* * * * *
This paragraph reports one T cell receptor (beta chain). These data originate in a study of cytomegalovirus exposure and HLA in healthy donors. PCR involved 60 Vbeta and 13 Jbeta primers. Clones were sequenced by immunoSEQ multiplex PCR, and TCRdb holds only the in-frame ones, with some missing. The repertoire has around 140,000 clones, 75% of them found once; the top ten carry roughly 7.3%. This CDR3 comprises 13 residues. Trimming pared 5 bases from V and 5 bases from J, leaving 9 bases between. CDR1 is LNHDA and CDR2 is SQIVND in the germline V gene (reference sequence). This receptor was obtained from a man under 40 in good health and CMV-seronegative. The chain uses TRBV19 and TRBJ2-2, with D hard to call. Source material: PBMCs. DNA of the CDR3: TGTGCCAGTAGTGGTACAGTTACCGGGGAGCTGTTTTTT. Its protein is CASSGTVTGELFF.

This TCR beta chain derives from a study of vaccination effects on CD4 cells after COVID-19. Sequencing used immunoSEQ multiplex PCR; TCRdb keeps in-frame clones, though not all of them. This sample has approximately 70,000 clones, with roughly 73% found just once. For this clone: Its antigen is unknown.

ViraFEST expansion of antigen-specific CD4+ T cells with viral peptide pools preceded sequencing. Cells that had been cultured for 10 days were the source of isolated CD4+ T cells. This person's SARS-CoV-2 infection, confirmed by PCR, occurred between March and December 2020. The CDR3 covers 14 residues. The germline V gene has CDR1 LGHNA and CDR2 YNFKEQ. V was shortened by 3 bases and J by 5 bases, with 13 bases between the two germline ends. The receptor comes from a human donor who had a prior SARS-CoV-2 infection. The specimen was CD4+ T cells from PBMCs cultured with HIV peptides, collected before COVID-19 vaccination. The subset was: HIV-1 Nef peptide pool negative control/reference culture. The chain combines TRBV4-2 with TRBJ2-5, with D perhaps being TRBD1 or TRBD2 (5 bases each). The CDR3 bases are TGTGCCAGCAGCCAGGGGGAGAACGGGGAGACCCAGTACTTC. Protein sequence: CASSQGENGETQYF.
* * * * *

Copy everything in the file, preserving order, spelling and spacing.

This paragraph reports one T cell receptor (beta chain). These data originate in a study of cytomegalovirus exposure and HLA in healthy donors. PCR involved 60 Vbeta and 13 Jbeta primers. Clones were sequenced by immunoSEQ multiplex PCR, and TCRdb holds only the in-frame ones, with some missing. The repertoire has around 140,000 clones, 75% of them found once; the top ten carry roughly 7.3%. This CDR3 comprises 13 residues. Trimming pared 5 bases from V and 5 bases from J, leaving 9 bases between. CDR1 is LNHDA and CDR2 is SQIVND in the germline V gene (reference sequence). This receptor was obtained from a man under 40 in good health and CMV-seronegative. The chain uses TRBV19 and TRBJ2-2, with D hard to call. Source material: PBMCs. DNA of the CDR3: TGTGCCAGTAGTGGTACAGTTACCGGGGAGCTGTTTTTT. Its protein is CASSGTVTGELFF.

This TCR beta chain derives from a study of vaccination effects on CD4 cells after COVID-19. Sequencing used immunoSEQ multiplex PCR; TCRdb keeps in-frame clones, though not all of them. This sample has approximately 70,000 clones, with roughly 73% found just once. For this clone: Its antigen is unknown.

ViraFEST expansion of antigen-specific CD4+ T cells with viral peptide pools preceded sequencing. Cells that had been cultured for 10 days were the source of isolated CD4+ T cells. This person's SARS-CoV-2 infection, confirmed by PCR, occurred between March and December 2020. The CDR3 covers 14 residues. The germline V gene has CDR1 LGHNA and CDR2 YNFKEQ. V was shortened by 3 bases and J by 5 bases, with 13 bases between the two germline ends. The receptor comes from a human donor who had a prior SARS-CoV-2 infection. The specimen was CD4+ T cells from PBMCs cultured with HIV peptides, collected before COVID-19 vaccination. The subset was: HIV-1 Nef peptide pool negative control/reference culture. The chain combines TRBV4-2 with TRBJ2-5, with D perhaps being TRBD1 or TRBD2 (5 bases each). The CDR3 bases are TGTGCCAGCAGCCAGGGGGAGAACGGGGAGACCCAGTACTTC. Protein sequence: CASSQGENGETQYF.